By Jim Gomez
The Associated Press
GENERAL SANTOS, Philippines (AP) — Kristia Subang wiped her father’s coffin with a cloth and recalled the last time she saw the veteran newspaperman, when he woke her with a surprise gift of a new set of shoes for school — the night before he and 29 colleagues were massacred on their final assignment.
Relatives of the journalists — among 57 civilians who were shot and hacked to death in a Nov. 23 attack on an election convoy in the southern Philippines — gathered for a wake on Sunday, Nov. 29, at a rundown funeral parlor. The white wooden coffins were all shut except for one, disfigured in a slaughter that used guns, machetes, and a backhoe.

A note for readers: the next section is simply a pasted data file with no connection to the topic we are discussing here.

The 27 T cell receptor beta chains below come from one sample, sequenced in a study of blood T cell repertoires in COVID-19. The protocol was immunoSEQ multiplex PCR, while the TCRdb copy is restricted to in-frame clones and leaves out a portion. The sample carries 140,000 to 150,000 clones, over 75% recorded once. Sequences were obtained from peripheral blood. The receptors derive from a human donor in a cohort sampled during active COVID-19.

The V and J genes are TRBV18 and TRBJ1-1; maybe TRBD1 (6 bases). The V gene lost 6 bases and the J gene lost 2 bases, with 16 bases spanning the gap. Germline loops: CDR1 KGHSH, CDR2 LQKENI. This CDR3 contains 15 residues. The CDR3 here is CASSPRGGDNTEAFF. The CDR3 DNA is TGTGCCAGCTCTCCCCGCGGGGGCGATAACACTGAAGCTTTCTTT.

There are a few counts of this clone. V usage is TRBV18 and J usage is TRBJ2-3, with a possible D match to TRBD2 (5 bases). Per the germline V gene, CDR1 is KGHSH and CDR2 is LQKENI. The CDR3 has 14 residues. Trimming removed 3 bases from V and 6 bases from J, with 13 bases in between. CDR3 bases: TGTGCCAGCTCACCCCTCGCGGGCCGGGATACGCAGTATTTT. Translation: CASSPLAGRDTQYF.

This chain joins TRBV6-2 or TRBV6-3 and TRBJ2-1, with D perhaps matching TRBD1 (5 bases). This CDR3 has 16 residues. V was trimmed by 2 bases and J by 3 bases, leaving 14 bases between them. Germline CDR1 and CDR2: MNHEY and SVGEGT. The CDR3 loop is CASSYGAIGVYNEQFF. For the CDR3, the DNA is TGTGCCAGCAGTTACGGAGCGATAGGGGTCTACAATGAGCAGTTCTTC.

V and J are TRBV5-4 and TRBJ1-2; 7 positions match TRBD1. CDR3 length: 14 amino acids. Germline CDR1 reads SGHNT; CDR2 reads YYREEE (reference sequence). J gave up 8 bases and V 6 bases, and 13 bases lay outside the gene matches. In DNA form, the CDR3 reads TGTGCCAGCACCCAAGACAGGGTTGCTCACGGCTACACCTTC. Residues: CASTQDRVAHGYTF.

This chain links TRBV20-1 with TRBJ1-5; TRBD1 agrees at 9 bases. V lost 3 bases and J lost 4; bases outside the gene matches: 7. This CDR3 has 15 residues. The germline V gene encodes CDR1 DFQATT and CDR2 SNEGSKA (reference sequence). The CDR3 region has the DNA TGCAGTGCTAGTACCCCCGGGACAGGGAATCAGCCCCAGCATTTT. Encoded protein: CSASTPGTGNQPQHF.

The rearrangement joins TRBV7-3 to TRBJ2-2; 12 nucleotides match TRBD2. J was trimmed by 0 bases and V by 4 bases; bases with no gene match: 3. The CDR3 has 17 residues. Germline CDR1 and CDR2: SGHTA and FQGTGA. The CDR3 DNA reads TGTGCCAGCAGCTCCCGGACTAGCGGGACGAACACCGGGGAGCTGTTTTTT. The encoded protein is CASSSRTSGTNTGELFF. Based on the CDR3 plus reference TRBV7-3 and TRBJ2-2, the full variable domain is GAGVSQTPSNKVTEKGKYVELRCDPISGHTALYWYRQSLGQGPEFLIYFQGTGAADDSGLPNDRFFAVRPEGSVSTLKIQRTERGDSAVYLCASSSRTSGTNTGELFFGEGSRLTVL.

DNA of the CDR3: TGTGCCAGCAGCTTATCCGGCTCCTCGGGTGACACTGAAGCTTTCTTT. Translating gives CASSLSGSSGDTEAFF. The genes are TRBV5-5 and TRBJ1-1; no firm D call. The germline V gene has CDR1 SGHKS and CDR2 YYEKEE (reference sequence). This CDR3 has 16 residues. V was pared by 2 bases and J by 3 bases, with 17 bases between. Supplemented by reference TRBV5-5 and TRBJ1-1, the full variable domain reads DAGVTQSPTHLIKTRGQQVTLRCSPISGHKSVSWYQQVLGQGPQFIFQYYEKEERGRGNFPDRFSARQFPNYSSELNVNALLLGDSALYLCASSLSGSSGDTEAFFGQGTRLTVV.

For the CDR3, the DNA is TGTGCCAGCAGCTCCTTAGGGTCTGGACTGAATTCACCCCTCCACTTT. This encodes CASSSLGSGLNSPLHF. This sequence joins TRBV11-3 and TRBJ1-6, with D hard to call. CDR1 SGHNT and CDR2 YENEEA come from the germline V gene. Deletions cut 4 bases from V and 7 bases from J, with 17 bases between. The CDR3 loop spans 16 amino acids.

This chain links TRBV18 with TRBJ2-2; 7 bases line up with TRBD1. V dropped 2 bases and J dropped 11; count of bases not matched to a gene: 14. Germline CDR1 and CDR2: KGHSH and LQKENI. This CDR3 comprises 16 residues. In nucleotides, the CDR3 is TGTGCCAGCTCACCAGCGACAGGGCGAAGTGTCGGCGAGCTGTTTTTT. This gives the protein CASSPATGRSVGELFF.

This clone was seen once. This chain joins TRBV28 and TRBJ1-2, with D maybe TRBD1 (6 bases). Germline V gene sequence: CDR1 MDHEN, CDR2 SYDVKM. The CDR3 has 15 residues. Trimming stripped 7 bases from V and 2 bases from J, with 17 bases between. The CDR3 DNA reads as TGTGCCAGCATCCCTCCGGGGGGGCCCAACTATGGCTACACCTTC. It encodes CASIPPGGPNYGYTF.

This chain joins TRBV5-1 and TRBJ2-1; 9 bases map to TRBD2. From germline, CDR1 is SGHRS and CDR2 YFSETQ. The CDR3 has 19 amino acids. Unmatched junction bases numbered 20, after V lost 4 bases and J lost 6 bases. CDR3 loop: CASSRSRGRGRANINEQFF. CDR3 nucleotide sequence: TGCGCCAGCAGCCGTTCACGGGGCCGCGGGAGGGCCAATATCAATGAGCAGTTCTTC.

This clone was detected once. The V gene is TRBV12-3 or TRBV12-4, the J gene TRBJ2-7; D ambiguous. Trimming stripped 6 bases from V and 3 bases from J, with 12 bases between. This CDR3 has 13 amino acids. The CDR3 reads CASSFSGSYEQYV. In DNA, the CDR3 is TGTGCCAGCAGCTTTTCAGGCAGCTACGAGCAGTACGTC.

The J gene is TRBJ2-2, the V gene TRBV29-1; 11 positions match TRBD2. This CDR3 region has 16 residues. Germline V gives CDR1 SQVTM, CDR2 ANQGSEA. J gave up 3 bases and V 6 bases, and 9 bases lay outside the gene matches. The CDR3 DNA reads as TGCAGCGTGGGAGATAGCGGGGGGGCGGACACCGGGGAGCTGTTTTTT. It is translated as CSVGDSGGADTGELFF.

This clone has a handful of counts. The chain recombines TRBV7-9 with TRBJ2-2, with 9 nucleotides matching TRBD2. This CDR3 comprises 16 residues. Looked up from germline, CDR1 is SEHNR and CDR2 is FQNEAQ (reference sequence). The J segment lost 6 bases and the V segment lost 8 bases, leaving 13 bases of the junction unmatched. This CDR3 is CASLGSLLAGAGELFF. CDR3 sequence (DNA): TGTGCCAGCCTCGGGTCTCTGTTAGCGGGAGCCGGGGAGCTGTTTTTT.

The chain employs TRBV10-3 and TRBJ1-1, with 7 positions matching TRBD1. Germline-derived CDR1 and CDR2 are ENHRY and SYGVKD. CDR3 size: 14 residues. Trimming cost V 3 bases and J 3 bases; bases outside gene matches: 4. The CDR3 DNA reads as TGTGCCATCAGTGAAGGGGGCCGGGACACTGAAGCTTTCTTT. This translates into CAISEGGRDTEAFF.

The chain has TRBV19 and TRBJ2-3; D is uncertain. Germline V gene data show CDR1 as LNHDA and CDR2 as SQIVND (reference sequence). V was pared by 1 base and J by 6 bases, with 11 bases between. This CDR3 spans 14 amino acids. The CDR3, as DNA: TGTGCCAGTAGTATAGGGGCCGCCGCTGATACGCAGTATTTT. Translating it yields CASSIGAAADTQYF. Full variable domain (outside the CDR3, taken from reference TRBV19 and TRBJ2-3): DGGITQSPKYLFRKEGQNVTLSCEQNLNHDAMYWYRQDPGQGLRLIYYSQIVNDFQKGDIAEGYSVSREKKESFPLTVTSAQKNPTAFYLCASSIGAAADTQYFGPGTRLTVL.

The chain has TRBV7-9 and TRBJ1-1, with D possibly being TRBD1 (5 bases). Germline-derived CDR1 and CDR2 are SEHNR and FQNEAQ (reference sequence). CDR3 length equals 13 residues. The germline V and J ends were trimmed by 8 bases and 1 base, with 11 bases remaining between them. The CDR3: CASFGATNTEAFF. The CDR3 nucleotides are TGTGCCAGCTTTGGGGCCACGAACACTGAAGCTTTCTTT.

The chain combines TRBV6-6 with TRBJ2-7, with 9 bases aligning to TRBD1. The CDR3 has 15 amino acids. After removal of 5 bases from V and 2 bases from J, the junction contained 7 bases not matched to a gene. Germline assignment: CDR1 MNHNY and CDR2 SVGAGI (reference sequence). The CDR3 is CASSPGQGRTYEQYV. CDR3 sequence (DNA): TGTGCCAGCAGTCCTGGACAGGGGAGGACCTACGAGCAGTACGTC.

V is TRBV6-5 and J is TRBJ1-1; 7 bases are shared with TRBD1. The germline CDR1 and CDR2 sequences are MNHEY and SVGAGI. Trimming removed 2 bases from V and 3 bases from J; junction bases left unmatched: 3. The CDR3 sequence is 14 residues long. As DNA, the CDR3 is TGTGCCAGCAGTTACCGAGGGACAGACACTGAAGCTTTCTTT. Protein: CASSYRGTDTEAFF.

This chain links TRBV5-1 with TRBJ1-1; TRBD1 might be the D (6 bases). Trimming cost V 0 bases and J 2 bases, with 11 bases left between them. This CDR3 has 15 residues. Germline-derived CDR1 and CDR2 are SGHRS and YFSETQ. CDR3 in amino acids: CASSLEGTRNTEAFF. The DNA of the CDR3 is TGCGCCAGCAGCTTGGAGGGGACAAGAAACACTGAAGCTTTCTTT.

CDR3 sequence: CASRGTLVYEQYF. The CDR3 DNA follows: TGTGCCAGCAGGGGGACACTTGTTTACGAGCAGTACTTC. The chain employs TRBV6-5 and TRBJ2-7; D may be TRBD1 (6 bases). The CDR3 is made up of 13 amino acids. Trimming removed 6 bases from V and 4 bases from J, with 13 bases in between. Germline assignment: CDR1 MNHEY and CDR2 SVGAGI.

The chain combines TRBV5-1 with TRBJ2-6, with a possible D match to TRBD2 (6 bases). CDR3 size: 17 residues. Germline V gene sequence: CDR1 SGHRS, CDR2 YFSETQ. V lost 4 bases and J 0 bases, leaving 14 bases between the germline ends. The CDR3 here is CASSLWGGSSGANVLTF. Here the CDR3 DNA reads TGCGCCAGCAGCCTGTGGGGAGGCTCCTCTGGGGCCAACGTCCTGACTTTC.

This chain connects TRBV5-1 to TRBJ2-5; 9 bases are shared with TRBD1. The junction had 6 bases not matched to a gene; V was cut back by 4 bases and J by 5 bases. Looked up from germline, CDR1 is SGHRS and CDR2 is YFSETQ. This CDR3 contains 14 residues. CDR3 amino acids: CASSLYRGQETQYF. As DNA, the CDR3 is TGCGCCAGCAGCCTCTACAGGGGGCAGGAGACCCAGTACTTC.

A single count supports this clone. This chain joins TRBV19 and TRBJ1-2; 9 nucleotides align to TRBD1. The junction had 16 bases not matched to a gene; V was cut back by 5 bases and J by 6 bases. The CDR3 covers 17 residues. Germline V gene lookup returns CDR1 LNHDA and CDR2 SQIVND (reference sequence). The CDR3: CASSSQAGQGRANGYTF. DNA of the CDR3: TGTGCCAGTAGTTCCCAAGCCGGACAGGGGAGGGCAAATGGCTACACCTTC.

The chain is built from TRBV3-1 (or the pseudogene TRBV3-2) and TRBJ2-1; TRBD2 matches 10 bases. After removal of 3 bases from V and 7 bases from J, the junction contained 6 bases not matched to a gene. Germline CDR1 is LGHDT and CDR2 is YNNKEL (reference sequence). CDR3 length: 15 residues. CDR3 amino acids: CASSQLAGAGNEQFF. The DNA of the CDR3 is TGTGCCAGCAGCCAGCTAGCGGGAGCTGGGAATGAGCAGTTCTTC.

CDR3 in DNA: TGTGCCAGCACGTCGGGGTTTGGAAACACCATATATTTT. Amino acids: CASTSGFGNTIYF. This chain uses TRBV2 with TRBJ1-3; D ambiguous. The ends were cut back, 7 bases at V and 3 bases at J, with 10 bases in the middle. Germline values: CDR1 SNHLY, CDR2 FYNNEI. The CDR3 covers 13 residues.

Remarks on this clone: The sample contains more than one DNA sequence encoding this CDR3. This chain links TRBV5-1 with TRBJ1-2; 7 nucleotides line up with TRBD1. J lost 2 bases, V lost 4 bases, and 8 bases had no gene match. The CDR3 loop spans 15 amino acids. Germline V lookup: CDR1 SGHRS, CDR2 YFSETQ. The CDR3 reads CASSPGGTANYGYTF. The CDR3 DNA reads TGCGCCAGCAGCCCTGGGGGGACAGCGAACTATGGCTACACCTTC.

The massacre highlighted the violent factionalism that plagues the volatile region — and the deadly risks journalists take in covering it. The powerful clan accused in the killings vowed it was innocent and said Sunday it would wage a legal battle to disprove the allegations. Read the full story